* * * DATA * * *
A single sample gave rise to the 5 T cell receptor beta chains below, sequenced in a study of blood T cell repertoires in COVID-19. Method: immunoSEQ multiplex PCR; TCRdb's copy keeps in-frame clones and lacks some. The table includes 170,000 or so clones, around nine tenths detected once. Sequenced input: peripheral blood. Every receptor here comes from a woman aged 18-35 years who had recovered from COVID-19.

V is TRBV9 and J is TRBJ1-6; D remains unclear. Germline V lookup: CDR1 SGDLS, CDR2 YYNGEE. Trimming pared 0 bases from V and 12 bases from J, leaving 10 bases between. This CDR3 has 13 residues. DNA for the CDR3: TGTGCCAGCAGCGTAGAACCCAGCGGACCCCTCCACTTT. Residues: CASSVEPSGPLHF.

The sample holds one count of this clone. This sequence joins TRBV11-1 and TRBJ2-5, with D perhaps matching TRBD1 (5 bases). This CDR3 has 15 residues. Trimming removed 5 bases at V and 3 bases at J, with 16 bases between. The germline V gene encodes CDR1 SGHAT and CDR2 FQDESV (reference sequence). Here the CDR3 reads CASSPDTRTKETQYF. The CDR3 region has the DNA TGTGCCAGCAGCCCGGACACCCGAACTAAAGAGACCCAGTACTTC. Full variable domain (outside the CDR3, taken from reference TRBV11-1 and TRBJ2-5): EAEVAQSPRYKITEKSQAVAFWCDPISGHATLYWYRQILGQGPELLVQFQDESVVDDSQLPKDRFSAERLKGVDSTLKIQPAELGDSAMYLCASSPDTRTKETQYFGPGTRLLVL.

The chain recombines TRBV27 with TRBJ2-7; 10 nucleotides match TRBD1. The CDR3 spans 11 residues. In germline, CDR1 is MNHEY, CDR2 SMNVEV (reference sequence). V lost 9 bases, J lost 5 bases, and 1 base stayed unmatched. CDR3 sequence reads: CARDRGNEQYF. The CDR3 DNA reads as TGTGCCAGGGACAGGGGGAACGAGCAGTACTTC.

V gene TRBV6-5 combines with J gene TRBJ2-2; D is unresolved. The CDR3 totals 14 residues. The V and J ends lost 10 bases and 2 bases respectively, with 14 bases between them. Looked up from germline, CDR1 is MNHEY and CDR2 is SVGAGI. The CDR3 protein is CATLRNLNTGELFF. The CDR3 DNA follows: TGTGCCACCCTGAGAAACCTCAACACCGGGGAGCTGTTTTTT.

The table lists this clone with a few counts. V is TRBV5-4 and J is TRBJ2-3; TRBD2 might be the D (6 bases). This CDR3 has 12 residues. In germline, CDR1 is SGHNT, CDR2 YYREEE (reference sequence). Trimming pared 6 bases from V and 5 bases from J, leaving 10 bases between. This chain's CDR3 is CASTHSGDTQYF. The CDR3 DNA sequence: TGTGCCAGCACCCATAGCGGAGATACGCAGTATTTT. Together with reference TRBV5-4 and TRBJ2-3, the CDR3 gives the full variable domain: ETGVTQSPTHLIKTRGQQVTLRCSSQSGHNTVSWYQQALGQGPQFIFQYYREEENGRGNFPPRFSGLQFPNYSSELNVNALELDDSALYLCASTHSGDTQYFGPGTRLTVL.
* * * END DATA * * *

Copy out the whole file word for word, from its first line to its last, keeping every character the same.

A single sample gave rise to the 5 T cell receptor beta chains below, sequenced in a study of blood T cell repertoires in COVID-19. Method: immunoSEQ multiplex PCR; TCRdb's copy keeps in-frame clones and lacks some. The table includes 170,000 or so clones, around nine tenths detected once. Sequenced input: peripheral blood. Every receptor here comes from a woman aged 18-35 years who had recovered from COVID-19.

V is TRBV9 and J is TRBJ1-6; D remains unclear. Germline V lookup: CDR1 SGDLS, CDR2 YYNGEE. Trimming pared 0 bases from V and 12 bases from J, leaving 10 bases between. This CDR3 has 13 residues. DNA for the CDR3: TGTGCCAGCAGCGTAGAACCCAGCGGACCCCTCCACTTT. Residues: CASSVEPSGPLHF.

The sample holds one count of this clone. This sequence joins TRBV11-1 and TRBJ2-5, with D perhaps matching TRBD1 (5 bases). This CDR3 has 15 residues. Trimming removed 5 bases at V and 3 bases at J, with 16 bases between. The germline V gene encodes CDR1 SGHAT and CDR2 FQDESV (reference sequence). Here the CDR3 reads CASSPDTRTKETQYF. The CDR3 region has the DNA TGTGCCAGCAGCCCGGACACCCGAACTAAAGAGACCCAGTACTTC. Full variable domain (outside the CDR3, taken from reference TRBV11-1 and TRBJ2-5): EAEVAQSPRYKITEKSQAVAFWCDPISGHATLYWYRQILGQGPELLVQFQDESVVDDSQLPKDRFSAERLKGVDSTLKIQPAELGDSAMYLCASSPDTRTKETQYFGPGTRLLVL.

The chain recombines TRBV27 with TRBJ2-7; 10 nucleotides match TRBD1. The CDR3 spans 11 residues. In germline, CDR1 is MNHEY, CDR2 SMNVEV (reference sequence). V lost 9 bases, J lost 5 bases, and 1 base stayed unmatched. CDR3 sequence reads: CARDRGNEQYF. The CDR3 DNA reads as TGTGCCAGGGACAGGGGGAACGAGCAGTACTTC.

V gene TRBV6-5 combines with J gene TRBJ2-2; D is unresolved. The CDR3 totals 14 residues. The V and J ends lost 10 bases and 2 bases respectively, with 14 bases between them. Looked up from germline, CDR1 is MNHEY and CDR2 is SVGAGI. The CDR3 protein is CATLRNLNTGELFF. The CDR3 DNA follows: TGTGCCACCCTGAGAAACCTCAACACCGGGGAGCTGTTTTTT.

The table lists this clone with a few counts. V is TRBV5-4 and J is TRBJ2-3; TRBD2 might be the D (6 bases). This CDR3 has 12 residues. In germline, CDR1 is SGHNT, CDR2 YYREEE (reference sequence). Trimming pared 6 bases from V and 5 bases from J, leaving 10 bases between. This chain's CDR3 is CASTHSGDTQYF. The CDR3 DNA sequence: TGTGCCAGCACCCATAGCGGAGATACGCAGTATTTT. Together with reference TRBV5-4 and TRBJ2-3, the CDR3 gives the full variable domain: ETGVTQSPTHLIKTRGQQVTLRCSSQSGHNTVSWYQQALGQGPQFIFQYYREEENGRGNFPPRFSGLQFPNYSSELNVNALELDDSALYLCASTHSGDTQYFGPGTRLTVL.